Save

Grotian Moments in the Law of Self-Determination: Law, Rhetoric, and Reality

In: Grotiana
Author:
Tom SparksMax Planck Institute for Comparative Public Law and International Law, Heidelberg, Germany, sparks@mpil.de

Search for other papers by Tom Sparks in
Current site
Google Scholar
PubMed
Close
Download Citation Get Permissions

Access options

Get access to the full article by using one of the access options below.

Institutional Login

Log in with Open Athens, Shibboleth, or your institutional credentials

Login via Institution

Purchase

Buy instant access (PDF download and unlimited online access):

$34.95

Abstract

Self-determination is one of international law’s most reviled and yet most important principles. The legal development of self-determination – or specific forms thereof – as a customary norm of international law has been shaped and spurred by key moments. These include the American and French declarations of 1776 and 1789, the conclusion of the UN Charter, and the General Assembly’s resolution 1514 (xv) in 1960. This article analyses whether, in characterising the effect of such moments, the label ‘Grotian’ moment adds meaningfully to the analysis. It concludes that the example of self-determination suggests that the ‘Grotian’ moment concept is not meaningfully illuminating; tending either to reduce to a slight of hand in favour of the so-called ‘Great Powers’, or alternatively to pathologise developments that would be amenable to standard forms of customary legal analysis.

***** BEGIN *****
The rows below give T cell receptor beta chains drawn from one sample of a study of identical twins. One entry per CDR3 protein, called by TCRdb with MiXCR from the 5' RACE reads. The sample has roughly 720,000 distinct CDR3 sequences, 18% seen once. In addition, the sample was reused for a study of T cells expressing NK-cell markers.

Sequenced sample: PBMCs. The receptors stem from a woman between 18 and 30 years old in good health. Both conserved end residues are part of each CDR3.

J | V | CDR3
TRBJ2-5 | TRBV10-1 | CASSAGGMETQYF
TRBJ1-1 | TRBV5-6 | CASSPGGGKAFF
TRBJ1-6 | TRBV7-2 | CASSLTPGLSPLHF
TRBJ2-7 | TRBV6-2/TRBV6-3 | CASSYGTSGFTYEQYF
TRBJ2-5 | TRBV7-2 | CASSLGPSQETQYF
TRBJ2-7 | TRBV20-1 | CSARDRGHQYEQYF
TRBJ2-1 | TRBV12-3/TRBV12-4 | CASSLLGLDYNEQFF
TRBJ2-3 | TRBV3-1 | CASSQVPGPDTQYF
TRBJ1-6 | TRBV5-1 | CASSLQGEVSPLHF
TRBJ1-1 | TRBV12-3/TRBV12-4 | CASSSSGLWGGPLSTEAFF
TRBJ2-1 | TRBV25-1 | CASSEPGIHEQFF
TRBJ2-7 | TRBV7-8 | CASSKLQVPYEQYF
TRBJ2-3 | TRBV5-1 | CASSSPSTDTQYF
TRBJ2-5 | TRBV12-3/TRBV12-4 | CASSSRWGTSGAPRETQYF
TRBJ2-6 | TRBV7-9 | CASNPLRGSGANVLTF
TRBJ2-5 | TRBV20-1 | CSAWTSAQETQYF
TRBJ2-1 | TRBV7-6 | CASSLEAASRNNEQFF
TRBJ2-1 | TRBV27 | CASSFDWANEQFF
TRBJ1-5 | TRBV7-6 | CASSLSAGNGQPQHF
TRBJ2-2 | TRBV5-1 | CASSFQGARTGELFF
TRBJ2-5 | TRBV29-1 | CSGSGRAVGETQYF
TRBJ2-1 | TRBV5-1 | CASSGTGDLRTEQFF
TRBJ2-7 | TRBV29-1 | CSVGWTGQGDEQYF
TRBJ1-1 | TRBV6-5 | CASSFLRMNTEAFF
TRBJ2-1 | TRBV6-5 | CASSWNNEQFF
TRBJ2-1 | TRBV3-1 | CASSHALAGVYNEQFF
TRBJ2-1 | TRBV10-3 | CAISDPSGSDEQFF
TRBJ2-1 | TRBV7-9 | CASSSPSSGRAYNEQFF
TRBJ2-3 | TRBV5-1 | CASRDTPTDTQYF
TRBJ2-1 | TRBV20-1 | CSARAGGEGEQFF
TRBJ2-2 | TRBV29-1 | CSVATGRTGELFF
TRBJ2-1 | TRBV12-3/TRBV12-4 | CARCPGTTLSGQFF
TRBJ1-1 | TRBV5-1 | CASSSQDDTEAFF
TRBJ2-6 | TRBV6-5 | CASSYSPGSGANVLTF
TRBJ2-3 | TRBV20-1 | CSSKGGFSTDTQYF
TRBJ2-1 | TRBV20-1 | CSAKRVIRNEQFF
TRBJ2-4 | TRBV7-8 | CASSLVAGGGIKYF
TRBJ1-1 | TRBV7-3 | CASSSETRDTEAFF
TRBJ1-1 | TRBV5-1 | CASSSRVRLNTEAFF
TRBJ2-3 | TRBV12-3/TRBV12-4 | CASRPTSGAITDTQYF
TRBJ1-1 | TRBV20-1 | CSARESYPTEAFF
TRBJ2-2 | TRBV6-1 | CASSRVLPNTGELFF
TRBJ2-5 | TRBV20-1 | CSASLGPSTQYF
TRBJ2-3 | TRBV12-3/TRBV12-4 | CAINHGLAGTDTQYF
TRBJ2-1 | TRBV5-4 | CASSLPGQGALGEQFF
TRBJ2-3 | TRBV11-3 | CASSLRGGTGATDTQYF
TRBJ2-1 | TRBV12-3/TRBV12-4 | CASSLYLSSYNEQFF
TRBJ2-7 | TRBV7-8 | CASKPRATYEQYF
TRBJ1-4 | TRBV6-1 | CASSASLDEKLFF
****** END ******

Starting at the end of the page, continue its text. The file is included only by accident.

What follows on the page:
Content Metrics

All Time Past Year Past 30 Days
Abstract Views 81 81 9
Full Text Views 5 5 0
PDF Views & Downloads 13 13 1